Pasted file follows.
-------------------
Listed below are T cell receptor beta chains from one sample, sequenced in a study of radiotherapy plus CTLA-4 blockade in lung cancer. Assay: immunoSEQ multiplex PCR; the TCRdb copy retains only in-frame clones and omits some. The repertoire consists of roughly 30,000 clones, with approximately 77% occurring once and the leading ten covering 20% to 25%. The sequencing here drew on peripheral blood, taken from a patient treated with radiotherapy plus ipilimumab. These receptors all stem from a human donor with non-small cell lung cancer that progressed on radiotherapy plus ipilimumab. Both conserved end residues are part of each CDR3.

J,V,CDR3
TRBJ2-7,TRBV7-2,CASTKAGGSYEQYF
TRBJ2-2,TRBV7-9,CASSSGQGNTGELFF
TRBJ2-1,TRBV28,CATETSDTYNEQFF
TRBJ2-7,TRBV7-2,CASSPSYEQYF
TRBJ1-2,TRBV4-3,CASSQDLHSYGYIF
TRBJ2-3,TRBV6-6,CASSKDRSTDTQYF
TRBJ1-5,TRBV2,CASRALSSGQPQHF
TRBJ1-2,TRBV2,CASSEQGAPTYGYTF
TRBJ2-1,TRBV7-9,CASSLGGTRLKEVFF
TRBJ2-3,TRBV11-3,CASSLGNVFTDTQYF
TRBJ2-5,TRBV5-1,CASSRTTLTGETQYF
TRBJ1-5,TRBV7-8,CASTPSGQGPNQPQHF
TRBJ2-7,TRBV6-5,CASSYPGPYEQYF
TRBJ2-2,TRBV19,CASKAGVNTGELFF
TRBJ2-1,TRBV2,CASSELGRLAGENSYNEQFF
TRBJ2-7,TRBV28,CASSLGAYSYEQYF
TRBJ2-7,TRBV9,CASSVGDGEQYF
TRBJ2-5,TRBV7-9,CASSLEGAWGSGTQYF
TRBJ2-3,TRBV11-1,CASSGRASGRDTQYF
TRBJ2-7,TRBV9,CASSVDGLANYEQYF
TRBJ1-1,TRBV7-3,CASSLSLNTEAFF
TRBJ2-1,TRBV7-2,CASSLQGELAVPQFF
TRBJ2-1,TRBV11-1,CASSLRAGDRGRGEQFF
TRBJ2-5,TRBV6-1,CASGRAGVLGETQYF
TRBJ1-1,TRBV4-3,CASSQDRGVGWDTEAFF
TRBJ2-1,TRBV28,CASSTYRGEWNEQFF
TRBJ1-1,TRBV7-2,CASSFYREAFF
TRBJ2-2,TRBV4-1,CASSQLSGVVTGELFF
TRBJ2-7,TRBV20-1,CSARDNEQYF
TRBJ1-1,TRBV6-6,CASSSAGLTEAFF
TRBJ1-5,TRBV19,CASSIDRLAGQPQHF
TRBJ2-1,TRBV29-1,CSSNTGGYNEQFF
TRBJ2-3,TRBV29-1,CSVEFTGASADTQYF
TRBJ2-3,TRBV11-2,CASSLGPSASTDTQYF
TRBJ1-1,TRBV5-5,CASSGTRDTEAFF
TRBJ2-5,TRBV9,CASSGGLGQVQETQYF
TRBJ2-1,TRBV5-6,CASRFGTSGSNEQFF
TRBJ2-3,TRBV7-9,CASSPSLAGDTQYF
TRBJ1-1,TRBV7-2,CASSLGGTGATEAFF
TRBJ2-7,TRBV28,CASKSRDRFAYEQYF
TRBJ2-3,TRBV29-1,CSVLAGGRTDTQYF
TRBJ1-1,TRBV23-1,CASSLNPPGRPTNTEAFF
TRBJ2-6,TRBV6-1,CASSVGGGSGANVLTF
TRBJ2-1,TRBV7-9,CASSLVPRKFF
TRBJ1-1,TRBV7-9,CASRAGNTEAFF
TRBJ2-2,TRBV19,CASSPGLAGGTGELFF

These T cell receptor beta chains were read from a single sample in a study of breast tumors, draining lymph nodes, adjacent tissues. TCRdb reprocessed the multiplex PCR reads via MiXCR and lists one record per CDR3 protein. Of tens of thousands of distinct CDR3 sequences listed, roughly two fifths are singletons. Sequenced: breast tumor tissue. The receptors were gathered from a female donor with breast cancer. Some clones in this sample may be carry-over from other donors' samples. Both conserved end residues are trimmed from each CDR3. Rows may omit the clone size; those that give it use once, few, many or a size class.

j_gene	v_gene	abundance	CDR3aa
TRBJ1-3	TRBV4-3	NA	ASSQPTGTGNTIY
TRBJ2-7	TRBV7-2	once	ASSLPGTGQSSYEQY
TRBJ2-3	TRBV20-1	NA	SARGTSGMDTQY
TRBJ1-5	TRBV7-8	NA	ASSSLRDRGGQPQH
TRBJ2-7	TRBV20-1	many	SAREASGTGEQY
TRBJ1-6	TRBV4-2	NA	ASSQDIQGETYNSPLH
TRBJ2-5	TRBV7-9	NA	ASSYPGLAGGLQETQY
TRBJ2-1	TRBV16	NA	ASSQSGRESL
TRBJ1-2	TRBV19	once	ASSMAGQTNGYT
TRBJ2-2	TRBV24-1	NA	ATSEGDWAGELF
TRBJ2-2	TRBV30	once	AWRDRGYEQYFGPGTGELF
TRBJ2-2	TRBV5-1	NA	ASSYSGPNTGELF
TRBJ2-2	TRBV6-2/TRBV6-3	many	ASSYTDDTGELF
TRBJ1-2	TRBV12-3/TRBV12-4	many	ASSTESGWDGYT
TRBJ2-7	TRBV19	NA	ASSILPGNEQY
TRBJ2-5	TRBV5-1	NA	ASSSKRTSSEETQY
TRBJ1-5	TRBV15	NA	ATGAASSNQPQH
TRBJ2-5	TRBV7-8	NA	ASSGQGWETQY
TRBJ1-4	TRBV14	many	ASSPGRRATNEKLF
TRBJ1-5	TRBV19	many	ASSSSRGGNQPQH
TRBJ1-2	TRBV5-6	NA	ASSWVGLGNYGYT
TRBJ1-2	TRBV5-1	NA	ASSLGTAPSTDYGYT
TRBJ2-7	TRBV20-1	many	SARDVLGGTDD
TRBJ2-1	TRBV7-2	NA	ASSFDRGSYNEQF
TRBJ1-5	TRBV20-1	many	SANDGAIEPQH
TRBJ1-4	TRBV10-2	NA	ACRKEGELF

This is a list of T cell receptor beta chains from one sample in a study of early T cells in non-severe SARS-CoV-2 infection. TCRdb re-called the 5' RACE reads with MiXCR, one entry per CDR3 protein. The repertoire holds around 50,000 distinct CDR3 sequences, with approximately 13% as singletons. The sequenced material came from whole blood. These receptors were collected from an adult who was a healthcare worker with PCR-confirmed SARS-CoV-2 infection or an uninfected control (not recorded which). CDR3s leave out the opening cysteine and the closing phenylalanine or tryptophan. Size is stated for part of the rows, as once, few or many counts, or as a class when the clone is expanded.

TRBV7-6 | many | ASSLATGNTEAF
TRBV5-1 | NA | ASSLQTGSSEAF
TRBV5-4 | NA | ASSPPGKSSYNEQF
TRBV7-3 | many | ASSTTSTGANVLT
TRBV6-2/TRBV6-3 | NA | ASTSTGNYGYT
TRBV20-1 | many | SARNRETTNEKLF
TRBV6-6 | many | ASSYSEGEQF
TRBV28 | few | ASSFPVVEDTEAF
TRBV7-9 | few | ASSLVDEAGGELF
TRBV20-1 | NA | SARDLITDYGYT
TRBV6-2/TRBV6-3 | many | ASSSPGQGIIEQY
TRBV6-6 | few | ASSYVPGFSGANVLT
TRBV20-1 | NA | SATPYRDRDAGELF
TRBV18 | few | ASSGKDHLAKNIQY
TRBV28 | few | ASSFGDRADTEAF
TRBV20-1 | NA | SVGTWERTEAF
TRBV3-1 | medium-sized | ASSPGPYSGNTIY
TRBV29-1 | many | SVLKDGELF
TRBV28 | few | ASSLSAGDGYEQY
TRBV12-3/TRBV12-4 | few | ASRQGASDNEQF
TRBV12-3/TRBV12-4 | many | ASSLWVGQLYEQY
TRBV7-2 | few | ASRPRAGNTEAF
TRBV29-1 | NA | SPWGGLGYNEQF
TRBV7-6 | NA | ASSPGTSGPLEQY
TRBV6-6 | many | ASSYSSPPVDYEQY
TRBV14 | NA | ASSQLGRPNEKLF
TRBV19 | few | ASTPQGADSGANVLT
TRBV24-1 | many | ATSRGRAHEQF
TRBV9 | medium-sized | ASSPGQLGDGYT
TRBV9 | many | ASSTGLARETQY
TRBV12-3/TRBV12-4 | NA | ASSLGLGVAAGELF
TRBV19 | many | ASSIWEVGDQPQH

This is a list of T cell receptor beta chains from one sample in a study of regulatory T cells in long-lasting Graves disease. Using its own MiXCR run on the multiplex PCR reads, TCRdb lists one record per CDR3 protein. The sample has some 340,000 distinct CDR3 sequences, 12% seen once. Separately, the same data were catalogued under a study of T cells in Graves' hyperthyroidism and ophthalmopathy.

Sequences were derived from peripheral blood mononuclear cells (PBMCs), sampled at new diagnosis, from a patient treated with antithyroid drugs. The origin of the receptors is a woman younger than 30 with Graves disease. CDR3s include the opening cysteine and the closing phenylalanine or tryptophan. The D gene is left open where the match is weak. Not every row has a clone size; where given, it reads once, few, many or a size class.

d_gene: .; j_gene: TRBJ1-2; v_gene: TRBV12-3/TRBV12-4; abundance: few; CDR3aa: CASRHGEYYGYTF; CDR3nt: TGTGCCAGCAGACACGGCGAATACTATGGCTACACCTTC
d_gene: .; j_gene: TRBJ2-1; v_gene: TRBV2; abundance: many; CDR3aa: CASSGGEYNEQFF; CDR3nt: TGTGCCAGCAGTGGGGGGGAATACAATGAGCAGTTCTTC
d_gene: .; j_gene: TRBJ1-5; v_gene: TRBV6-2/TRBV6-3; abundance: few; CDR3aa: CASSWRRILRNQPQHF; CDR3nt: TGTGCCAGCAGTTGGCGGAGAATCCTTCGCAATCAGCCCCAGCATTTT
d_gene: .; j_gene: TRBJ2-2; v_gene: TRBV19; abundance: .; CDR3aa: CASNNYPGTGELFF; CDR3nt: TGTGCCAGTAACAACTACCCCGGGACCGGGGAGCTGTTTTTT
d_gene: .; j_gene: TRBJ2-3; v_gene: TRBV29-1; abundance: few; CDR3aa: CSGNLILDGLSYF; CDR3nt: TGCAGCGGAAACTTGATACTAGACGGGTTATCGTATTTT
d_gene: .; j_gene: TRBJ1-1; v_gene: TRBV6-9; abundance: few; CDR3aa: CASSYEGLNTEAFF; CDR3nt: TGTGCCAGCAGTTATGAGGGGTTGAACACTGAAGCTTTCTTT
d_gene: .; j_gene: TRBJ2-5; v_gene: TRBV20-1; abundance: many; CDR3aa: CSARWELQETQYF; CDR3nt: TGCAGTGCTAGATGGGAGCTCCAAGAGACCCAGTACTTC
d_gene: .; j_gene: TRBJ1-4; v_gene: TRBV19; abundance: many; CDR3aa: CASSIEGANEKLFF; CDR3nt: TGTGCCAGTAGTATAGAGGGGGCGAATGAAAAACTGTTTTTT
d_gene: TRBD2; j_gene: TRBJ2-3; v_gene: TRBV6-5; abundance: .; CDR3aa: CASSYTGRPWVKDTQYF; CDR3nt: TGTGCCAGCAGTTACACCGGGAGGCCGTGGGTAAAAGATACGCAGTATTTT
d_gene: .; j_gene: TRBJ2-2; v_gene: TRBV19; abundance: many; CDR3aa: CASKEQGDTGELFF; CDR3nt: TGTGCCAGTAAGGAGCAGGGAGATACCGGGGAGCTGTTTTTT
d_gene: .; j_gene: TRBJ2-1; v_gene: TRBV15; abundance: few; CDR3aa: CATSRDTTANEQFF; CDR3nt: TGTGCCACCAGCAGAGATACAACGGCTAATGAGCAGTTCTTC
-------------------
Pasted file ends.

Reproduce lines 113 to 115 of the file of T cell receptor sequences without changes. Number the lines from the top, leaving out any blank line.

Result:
d_gene: .; j_gene: TRBJ2-1; v_gene: TRBV2; abundance: many; CDR3aa: CASSGGEYNEQFF; CDR3nt: TGTGCCAGCAGTGGGGGGGAATACAATGAGCAGTTCTTC
d_gene: .; j_gene: TRBJ1-5; v_gene: TRBV6-2/TRBV6-3; abundance: few; CDR3aa: CASSWRRILRNQPQHF; CDR3nt: TGTGCCAGCAGTTGGCGGAGAATCCTTCGCAATCAGCCCCAGCATTTT
d_gene: .; j_gene: TRBJ2-2; v_gene: TRBV19; abundance: .; CDR3aa: CASNNYPGTGELFF; CDR3nt: TGTGCCAGTAACAACTACCCCGGGACCGGGGAGCTGTTTTTT